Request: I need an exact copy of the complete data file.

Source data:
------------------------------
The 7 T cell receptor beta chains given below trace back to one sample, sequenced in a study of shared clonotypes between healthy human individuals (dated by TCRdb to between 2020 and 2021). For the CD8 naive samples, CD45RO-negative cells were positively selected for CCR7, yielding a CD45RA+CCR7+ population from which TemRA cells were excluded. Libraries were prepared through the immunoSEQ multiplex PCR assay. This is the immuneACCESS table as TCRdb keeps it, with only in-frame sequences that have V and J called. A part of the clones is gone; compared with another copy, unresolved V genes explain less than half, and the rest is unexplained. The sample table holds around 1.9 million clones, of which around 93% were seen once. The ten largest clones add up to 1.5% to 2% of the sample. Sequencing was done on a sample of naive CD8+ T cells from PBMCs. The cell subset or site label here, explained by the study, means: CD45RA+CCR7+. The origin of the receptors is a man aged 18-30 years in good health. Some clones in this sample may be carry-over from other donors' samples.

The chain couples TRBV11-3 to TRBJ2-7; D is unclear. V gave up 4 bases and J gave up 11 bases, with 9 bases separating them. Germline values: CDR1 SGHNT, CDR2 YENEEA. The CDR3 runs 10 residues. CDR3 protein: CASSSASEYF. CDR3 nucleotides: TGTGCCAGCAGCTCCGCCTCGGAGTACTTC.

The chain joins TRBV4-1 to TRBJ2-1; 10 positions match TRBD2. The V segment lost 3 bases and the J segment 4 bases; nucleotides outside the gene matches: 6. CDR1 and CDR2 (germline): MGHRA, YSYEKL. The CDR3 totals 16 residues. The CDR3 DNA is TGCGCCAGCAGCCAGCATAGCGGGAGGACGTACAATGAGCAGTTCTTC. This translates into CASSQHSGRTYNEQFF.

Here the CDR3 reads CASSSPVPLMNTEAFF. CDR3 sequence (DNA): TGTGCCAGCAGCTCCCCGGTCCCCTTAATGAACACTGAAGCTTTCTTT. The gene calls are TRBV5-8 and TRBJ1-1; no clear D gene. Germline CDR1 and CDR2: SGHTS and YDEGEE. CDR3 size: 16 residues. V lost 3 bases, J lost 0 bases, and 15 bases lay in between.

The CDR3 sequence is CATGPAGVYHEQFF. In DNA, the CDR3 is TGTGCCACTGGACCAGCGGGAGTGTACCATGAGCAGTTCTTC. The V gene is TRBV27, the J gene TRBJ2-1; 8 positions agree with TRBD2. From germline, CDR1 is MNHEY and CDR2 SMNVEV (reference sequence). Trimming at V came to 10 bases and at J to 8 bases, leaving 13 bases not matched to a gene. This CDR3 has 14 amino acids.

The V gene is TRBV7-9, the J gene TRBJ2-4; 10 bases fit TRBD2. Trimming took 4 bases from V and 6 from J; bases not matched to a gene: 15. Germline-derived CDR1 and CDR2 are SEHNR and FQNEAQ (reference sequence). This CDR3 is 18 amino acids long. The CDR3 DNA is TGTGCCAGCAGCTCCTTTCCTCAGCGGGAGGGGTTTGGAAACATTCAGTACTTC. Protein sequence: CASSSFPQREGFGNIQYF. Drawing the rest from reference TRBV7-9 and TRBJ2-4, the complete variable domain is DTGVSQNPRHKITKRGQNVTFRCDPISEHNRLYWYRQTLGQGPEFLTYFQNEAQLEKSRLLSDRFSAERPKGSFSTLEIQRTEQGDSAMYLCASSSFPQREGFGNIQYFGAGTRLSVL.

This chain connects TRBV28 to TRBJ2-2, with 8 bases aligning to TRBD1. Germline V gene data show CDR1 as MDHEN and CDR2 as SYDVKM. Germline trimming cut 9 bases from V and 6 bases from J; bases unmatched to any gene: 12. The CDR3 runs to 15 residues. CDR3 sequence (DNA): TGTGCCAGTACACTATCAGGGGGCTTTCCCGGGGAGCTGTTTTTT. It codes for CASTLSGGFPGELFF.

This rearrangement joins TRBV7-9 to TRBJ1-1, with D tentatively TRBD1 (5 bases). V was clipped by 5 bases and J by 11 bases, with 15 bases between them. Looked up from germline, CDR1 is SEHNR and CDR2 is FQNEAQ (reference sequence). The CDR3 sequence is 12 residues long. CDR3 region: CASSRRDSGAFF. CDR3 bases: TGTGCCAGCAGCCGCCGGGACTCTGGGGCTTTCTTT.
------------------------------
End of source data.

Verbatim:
The 7 T cell receptor beta chains given below trace back to one sample, sequenced in a study of shared clonotypes between healthy human individuals (dated by TCRdb to between 2020 and 2021). For the CD8 naive samples, CD45RO-negative cells were positively selected for CCR7, yielding a CD45RA+CCR7+ population from which TemRA cells were excluded. Libraries were prepared through the immunoSEQ multiplex PCR assay. This is the immuneACCESS table as TCRdb keeps it, with only in-frame sequences that have V and J called. A part of the clones is gone; compared with another copy, unresolved V genes explain less than half, and the rest is unexplained. The sample table holds around 1.9 million clones, of which around 93% were seen once. The ten largest clones add up to 1.5% to 2% of the sample. Sequencing was done on a sample of naive CD8+ T cells from PBMCs. The cell subset or site label here, explained by the study, means: CD45RA+CCR7+. The origin of the receptors is a man aged 18-30 years in good health. Some clones in this sample may be carry-over from other donors' samples.

The chain couples TRBV11-3 to TRBJ2-7; D is unclear. V gave up 4 bases and J gave up 11 bases, with 9 bases separating them. Germline values: CDR1 SGHNT, CDR2 YENEEA. The CDR3 runs 10 residues. CDR3 protein: CASSSASEYF. CDR3 nucleotides: TGTGCCAGCAGCTCCGCCTCGGAGTACTTC.

The chain joins TRBV4-1 to TRBJ2-1; 10 positions match TRBD2. The V segment lost 3 bases and the J segment 4 bases; nucleotides outside the gene matches: 6. CDR1 and CDR2 (germline): MGHRA, YSYEKL. The CDR3 totals 16 residues. The CDR3 DNA is TGCGCCAGCAGCCAGCATAGCGGGAGGACGTACAATGAGCAGTTCTTC. This translates into CASSQHSGRTYNEQFF.

Here the CDR3 reads CASSSPVPLMNTEAFF. CDR3 sequence (DNA): TGTGCCAGCAGCTCCCCGGTCCCCTTAATGAACACTGAAGCTTTCTTT. The gene calls are TRBV5-8 and TRBJ1-1; no clear D gene. Germline CDR1 and CDR2: SGHTS and YDEGEE. CDR3 size: 16 residues. V lost 3 bases, J lost 0 bases, and 15 bases lay in between.

The CDR3 sequence is CATGPAGVYHEQFF. In DNA, the CDR3 is TGTGCCACTGGACCAGCGGGAGTGTACCATGAGCAGTTCTTC. The V gene is TRBV27, the J gene TRBJ2-1; 8 positions agree with TRBD2. From germline, CDR1 is MNHEY and CDR2 SMNVEV (reference sequence). Trimming at V came to 10 bases and at J to 8 bases, leaving 13 bases not matched to a gene. This CDR3 has 14 amino acids.

The V gene is TRBV7-9, the J gene TRBJ2-4; 10 bases fit TRBD2. Trimming took 4 bases from V and 6 from J; bases not matched to a gene: 15. Germline-derived CDR1 and CDR2 are SEHNR and FQNEAQ (reference sequence). This CDR3 is 18 amino acids long. The CDR3 DNA is TGTGCCAGCAGCTCCTTTCCTCAGCGGGAGGGGTTTGGAAACATTCAGTACTTC. Protein sequence: CASSSFPQREGFGNIQYF. Drawing the rest from reference TRBV7-9 and TRBJ2-4, the complete variable domain is DTGVSQNPRHKITKRGQNVTFRCDPISEHNRLYWYRQTLGQGPEFLTYFQNEAQLEKSRLLSDRFSAERPKGSFSTLEIQRTEQGDSAMYLCASSSFPQREGFGNIQYFGAGTRLSVL.

This chain connects TRBV28 to TRBJ2-2, with 8 bases aligning to TRBD1. Germline V gene data show CDR1 as MDHEN and CDR2 as SYDVKM. Germline trimming cut 9 bases from V and 6 bases from J; bases unmatched to any gene: 12. The CDR3 runs to 15 residues. CDR3 sequence (DNA): TGTGCCAGTACACTATCAGGGGGCTTTCCCGGGGAGCTGTTTTTT. It codes for CASTLSGGFPGELFF.

This rearrangement joins TRBV7-9 to TRBJ1-1, with D tentatively TRBD1 (5 bases). V was clipped by 5 bases and J by 11 bases, with 15 bases between them. Looked up from germline, CDR1 is SEHNR and CDR2 is FQNEAQ (reference sequence). The CDR3 sequence is 12 residues long. CDR3 region: CASSRRDSGAFF. CDR3 bases: TGTGCCAGCAGCCGCCGGGACTCTGGGGCTTTCTTT.